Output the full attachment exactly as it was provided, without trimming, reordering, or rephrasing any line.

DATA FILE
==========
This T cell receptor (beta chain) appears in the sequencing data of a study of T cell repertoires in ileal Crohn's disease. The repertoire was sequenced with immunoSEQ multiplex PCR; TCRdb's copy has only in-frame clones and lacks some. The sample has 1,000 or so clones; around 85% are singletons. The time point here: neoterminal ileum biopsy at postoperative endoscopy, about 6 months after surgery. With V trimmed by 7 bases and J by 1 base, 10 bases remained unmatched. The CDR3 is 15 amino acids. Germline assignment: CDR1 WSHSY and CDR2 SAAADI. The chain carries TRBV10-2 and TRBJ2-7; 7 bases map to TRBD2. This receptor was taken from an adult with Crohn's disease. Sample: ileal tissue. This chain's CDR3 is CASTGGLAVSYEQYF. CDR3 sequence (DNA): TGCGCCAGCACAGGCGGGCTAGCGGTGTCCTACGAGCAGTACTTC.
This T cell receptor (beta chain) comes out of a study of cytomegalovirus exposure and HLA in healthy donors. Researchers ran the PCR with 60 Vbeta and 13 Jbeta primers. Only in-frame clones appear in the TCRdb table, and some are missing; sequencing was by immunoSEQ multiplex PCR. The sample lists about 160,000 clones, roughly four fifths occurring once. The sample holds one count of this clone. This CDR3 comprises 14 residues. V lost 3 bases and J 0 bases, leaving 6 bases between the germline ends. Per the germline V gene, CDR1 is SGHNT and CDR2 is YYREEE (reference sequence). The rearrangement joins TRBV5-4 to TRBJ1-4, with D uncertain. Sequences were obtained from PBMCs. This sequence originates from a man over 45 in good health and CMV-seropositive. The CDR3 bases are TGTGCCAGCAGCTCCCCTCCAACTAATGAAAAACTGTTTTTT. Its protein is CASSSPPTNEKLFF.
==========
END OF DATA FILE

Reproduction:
This T cell receptor (beta chain) appears in the sequencing data of a study of T cell repertoires in ileal Crohn's disease. The repertoire was sequenced with immunoSEQ multiplex PCR; TCRdb's copy has only in-frame clones and lacks some. The sample has 1,000 or so clones; around 85% are singletons. The time point here: neoterminal ileum biopsy at postoperative endoscopy, about 6 months after surgery. With V trimmed by 7 bases and J by 1 base, 10 bases remained unmatched. The CDR3 is 15 amino acids. Germline assignment: CDR1 WSHSY and CDR2 SAAADI. The chain carries TRBV10-2 and TRBJ2-7; 7 bases map to TRBD2. This receptor was taken from an adult with Crohn's disease. Sample: ileal tissue. This chain's CDR3 is CASTGGLAVSYEQYF. CDR3 sequence (DNA): TGCGCCAGCACAGGCGGGCTAGCGGTGTCCTACGAGCAGTACTTC.
This T cell receptor (beta chain) comes out of a study of cytomegalovirus exposure and HLA in healthy donors. Researchers ran the PCR with 60 Vbeta and 13 Jbeta primers. Only in-frame clones appear in the TCRdb table, and some are missing; sequencing was by immunoSEQ multiplex PCR. The sample lists about 160,000 clones, roughly four fifths occurring once. The sample holds one count of this clone. This CDR3 comprises 14 residues. V lost 3 bases and J 0 bases, leaving 6 bases between the germline ends. Per the germline V gene, CDR1 is SGHNT and CDR2 is YYREEE (reference sequence). The rearrangement joins TRBV5-4 to TRBJ1-4, with D uncertain. Sequences were obtained from PBMCs. This sequence originates from a man over 45 in good health and CMV-seropositive. The CDR3 bases are TGTGCCAGCAGCTCCCCTCCAACTAATGAAAAACTGTTTTTT. Its protein is CASSSPPTNEKLFF.